Are our bishops and priests up to the task? Are the cardinals? And His Holiness, Pope Francis, is he resolved to go to the wall on this? Has he got the requisite fire in the belly to take this on? He’d certainly be in good company were he to lead the charge. 

H.W. Crocker III, in a rollicking chronicle of the past two thousand years of Church history called Triumph, awards very high marks for papal performance during the Age of Arius. “The only institution that stood firmly against Arianism was the papacy,” he informs us. And while “heretical embers continued to glow for the next three hundred years, until completely quenched by the Church of the Middle Ages,” the popes were there manning the pumps—all the while exhorting a laity, whose instincts were most wonderfully orthodox, to stand tall in the same saddle.

Must we still look to the pope for leadership on this matter? Well, of course, we must. Where else can we go? He is Peter, after all, and however faltering he may appear at the moment, particularly in light of past statements he’s made which suggest that Christ may only be one of several equally valid ways to God, it is not for us to simply write off the current occupant of the Chair of St. Peter because, well, he isn’t exactly Leo the Great, who bested both the Arians and Atilla the Hun. Few popes are. 

As for the bishops and cardinals who remain silent, who appear acquiescent in the face of this crisis, how are we to awaken them? How does one get them, as it were, to play the man and speak truth to power? It is not a want of faith, surely, that keeps them supine; but rather, it is a lack of courage, holy courage, which only the Spirit can bestow.   As for the bishops and cardinals who remain silent, who appear acquiescent in the face of this crisis, how are we to awaken them?Tweet This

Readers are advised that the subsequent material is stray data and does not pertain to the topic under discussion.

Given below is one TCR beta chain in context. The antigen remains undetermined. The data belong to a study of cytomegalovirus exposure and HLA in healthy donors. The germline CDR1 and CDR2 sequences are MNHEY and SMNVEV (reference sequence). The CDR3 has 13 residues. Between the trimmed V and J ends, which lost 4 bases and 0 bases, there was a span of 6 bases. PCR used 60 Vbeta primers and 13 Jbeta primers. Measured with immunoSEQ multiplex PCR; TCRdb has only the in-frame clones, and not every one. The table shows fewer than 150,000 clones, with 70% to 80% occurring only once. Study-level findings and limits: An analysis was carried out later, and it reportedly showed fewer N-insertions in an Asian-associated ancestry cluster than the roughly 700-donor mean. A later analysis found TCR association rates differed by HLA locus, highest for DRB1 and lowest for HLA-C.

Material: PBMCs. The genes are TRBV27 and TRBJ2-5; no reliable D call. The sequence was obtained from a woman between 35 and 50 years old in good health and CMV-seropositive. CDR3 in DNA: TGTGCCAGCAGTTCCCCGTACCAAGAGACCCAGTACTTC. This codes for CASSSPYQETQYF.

How the Church needs another St. Catherine of Siena at this moment! In letter after letter to bishops and cardinals and popes, she sought no less than to summon the “bellowing lion.” That lion’s loud and sustained roar over the body of the Church might once again awaken her dead sons to the truth of Jesus Christ—that not only did He walk among us as a man like other men, but that it was God Himself, the Incarnate Word, who, in the flesh of the human being Jesus came among us to live and to die. 

Standing athwart the petty pluralisms and diversities of the age, we have the voice of the living God, whose presence among us is attested to by the Church He founded upon St. Peter and all the popes thereafter. Let us hold fast to Him, who redeemed us by His blood, resting in Him so that nothing can shake our resolve to remain steadfast in the coming days.

[Image Credit: Vatican Media]


  • Regis Martin

    Regis Martin is Professor of Theology and Faculty Associate with the Veritas Center for Ethics in Public Life at the Franciscan University of Steubenville. He earned a licentiate and a doctorate in sacred theology from the Pontifical University of St. Thomas Aquinas in Rome. Martin is the author of a number of books, including Still Point: Loss, Longing, and Our Search for God (2012) and The Beggar’s Banquet (Emmaus Road). His most recent book, published by Scepter, is called Looking for Lazarus: A Preview of the Resurrection.